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Greetings Washington climbers!
Washington's climbing has come a long way from the first alpine explorations in the Cascades by the predecessors of Fred Beckey. Nowadays, you can find most types of climbing in WA, from quality sport cragging to classic long trad lines to beautiful alpine expeditions to glacier treks on volcanoes to winter ice and mixed climbing, all more or less within the vicinity of Seattle.
Head to Exit 32 / Little Si or Deception Crags for the nearest sport crags to the main population centers. These groupings of crags are hidden in the hills all around North Bend and offer decent rock, a plethora of routes and some of Washington's hardest climbing at Little Si's World Walls.
For those who are versed in glacier travel, it's hard to find a more scenic trip than climbing a volcano; they range in difficulty from Mount St. Helens (a long, dusty hike in summer and an easy snow wander in spring) to Mount Rainier, the third-highest mountain in the contiguous US whose bulk is such that she creates her own unpredictable weather.
Leavenworth, situated in three river valleys (Tumwater Canyon, Icicle Creek and Snow Creek) surrounding the tourist town of Leavenworth, has the most quality granite climbing, from roadside bouldering to six-pitch outings, within a small area and remains the most popular climbing destination in Washington. Good granite, wide cracks and plenty of sun are the hallmarks of Leavenworth climbing.
The entire Cascade range (which bisects the state vertically) is full of alpine adventure, but the most alpine rock and ice is in the North Cascades, generally a region considered north of Stevens Pass. Be ready for plenty of choss, but be prepared to be pleasantly surprised by beautiful granite and gneiss depending on where you go: Washington Pass, with dozens of pink-granite surrounding towers, is the premier alpine rock climbing experience in WA with an unbeatable approach and excellent rock.
Stuart-Enchantments, famous to hikers for the stunning lakes, mountain backgrounds and stands of golden larches, is home to tons of climbable spires and peaks in a uniquely beautiful location. Stuart itself is notable for being one of the largest granitic mountains in the US; while the whole area is protected by a lottery permit system for access, it's definitely worth a visit.
Washington is known for rain, especially in the dreary winter and fall. During those months, many climbers head for Frenchman Coulee, AKA Vantage, a grouping of basalt crags smack dab in the middle of the state surrounding the Columbia River; it may be cold but it's almost always dry. As is appropriate for basalt cliffs, there's plenty of sport routes on the columns and trad routes in between.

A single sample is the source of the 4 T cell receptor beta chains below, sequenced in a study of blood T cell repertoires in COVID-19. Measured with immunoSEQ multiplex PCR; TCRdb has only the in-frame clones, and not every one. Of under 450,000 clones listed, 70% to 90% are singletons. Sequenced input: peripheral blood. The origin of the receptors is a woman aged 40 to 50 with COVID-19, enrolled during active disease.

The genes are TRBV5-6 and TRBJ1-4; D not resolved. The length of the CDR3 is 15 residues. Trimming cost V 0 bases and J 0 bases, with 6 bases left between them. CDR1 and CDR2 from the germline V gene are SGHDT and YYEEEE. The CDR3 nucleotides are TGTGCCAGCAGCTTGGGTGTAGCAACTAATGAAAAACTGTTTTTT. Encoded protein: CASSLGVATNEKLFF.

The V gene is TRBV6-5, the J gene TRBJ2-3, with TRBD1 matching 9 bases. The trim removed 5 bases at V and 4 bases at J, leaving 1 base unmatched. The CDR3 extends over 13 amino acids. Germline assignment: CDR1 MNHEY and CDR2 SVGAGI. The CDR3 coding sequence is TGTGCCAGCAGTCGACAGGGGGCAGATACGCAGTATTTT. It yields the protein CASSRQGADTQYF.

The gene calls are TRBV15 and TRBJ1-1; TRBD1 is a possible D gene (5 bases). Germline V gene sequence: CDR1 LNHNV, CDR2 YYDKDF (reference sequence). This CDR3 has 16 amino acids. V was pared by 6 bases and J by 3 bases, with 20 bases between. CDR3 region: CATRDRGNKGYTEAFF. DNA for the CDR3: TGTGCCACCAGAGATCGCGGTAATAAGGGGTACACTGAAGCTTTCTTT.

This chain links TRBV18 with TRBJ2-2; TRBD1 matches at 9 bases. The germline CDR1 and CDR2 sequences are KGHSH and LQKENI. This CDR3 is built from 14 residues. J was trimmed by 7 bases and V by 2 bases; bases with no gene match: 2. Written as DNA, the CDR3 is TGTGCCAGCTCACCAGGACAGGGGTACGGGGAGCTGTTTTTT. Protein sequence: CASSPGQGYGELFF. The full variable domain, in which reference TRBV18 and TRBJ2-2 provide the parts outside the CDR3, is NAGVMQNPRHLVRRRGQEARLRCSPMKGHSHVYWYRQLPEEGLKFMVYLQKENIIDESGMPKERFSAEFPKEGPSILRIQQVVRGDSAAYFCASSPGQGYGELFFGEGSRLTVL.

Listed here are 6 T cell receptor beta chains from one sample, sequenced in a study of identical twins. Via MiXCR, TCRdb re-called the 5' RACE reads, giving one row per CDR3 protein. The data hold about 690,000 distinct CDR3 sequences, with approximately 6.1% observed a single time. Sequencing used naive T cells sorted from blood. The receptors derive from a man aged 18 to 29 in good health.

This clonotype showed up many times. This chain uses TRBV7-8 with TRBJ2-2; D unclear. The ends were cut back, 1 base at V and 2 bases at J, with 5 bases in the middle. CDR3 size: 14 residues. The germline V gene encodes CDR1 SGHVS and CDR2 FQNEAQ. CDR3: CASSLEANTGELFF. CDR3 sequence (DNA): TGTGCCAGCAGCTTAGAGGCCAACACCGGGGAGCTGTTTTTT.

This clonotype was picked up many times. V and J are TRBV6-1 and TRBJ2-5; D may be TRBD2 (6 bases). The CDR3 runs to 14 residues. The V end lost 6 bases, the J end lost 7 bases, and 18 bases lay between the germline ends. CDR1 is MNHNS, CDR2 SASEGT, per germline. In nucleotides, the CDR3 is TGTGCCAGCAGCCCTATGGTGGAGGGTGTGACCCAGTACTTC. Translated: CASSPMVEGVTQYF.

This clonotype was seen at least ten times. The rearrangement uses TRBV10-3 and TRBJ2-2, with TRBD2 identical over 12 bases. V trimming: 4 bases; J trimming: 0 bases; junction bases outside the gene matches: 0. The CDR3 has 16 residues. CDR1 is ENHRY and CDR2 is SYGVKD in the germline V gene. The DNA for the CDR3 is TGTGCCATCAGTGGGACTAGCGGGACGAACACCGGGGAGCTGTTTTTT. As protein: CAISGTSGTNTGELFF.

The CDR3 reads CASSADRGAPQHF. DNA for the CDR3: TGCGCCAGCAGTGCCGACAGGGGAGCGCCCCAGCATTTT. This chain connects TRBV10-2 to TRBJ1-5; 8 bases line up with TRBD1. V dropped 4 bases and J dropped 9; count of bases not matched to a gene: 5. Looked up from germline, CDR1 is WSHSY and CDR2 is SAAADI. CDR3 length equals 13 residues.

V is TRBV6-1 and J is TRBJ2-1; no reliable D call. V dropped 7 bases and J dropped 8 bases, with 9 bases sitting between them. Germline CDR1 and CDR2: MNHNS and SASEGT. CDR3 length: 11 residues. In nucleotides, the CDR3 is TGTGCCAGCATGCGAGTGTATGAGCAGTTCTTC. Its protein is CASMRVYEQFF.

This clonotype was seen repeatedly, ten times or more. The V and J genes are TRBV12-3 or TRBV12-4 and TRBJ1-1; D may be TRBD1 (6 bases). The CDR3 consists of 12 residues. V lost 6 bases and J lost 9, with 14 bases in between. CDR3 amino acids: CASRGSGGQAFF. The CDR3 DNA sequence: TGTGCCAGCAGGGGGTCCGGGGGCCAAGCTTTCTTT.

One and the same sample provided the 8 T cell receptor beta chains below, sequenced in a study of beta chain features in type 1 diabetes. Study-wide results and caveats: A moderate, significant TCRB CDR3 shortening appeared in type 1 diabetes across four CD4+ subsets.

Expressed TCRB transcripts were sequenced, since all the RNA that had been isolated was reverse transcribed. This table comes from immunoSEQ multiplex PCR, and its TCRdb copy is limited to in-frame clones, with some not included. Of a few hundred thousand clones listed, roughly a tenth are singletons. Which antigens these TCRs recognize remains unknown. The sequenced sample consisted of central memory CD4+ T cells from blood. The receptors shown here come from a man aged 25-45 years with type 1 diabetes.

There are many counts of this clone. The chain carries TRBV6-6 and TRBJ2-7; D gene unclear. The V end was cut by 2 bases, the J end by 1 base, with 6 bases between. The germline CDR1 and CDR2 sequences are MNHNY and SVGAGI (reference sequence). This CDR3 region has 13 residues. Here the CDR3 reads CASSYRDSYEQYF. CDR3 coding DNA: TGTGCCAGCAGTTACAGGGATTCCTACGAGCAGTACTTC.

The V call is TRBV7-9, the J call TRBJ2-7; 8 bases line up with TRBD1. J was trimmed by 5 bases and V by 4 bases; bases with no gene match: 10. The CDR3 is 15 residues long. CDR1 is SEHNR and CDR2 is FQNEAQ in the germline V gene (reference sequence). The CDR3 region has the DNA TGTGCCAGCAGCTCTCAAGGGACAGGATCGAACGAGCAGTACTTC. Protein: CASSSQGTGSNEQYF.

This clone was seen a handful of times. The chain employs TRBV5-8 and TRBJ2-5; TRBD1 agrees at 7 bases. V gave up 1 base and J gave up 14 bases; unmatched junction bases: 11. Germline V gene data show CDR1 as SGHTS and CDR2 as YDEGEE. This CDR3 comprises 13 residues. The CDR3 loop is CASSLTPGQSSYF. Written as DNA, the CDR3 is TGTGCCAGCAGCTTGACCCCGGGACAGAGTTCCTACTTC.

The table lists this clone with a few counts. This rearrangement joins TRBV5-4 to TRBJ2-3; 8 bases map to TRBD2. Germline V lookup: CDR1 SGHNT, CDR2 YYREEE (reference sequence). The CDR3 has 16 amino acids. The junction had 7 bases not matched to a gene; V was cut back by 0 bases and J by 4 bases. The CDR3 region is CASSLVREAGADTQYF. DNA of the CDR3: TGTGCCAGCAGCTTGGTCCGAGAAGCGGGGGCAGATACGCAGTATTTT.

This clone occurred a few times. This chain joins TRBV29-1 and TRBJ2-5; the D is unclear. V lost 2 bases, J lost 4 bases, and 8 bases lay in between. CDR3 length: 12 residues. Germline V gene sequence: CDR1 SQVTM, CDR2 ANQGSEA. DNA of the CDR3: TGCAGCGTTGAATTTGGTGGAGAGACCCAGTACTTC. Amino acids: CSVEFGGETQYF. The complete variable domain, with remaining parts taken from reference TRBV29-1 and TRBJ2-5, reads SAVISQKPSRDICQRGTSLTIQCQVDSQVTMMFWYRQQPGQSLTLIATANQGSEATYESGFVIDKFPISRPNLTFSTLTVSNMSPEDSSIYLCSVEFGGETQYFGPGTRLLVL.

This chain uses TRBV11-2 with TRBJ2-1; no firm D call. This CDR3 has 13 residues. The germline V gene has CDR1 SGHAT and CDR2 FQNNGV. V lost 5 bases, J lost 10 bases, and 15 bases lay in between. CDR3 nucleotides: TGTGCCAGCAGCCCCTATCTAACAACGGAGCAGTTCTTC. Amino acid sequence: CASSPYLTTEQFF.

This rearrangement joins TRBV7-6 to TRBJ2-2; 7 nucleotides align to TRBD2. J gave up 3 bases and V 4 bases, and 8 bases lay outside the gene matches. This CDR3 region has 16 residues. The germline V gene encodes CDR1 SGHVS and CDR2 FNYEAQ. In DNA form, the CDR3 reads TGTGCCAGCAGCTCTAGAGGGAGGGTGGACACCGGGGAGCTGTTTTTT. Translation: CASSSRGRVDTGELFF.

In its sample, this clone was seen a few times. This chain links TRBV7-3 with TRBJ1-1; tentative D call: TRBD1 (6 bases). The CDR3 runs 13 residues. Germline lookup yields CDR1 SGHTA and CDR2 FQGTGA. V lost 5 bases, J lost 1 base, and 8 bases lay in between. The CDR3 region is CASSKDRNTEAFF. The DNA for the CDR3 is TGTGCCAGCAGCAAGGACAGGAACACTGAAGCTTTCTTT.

Farther away from Seattle but consisting of similar (variable quality) rock to North Bend's crags is Mazama, a small town north of Winthrop and just east of Highway 20. It's home to Goat Wall, which boasts several long, moderate sport routes such as the popular 18-pitch Flyboys.
Index, a former granite-mining town on Highway 2 with a large granite wall as the backdrop, has a reputation as the place to be for hard, thin cracks on the best rock in the state; while this is true, there's plenty of easier and sportier climbs as well - and don't forget the impressive Mount Index towering over the highway, home to some difficult, committing alpine ascents and what Fred Beckey calls 'one of the most difficult summits to attain in the Cascades' - the Middle Peak.
Darrington, a small town nestled in the west drainages of the North Cascades, has several peaks with many long granite slab climbs reminiscent of Yosemite's Tuolumne Meadows. Most approaches here are 30 minutes or more. Closer to Seattle, but having very similar granite slab routes is Static Point.
The Tieton River area lies northwest of Yakima along the Tieton River - cragging split between sport and trad on a long, long andesite flow.
Spokane Area has many varied crags and popular bouldering around and within the city itself.
Around the Bellingham area on the northwest coast, there are many small crags, some worth visiting, some definitely not. A standout is Mount Erie, not much of a mountain, but with plenty of diorite cliffs offering one-pitch sport routes.
A final and frequently underrated area worth mentioning is Beacon Rock, a huge piece of basalt on the Columbia River and southern border of Washington. While bird-nesting closes some of its areas temporarily and one whole face permanently, the fact remains that it's a 850-foot piece of (mostly) quality (but always adventurously traddy) rock.
Remember: Before you consider adding an area or route, please read below, and don't add an area on this page.
Sections of Washington: ----------------------- OLY/PAC = OLYMPIC/PACIFIC NW = NORTH-WESTERN CWC = CENTRAL-WESTERN CASCADES SWC = SOUTH-WESTERN CASCADES SEC = SOUTH-EASTERN CASCADES CEC = CENTRAL-EASTERN CASCADES OK = OKANOGAN C = CENTRAL SE = SOUTH-EASTERN NE = NORTH-EASTERN
To find climbing areas, check the map above and find the corresponding link on the right, or search the area's name in the search bar. To add an area, make sure you're not adding an area on this page. Check the overall areas on the right to see if it's already listed; if it's not, fire away.
Classic Climbing Routes at Washington
Days w Precip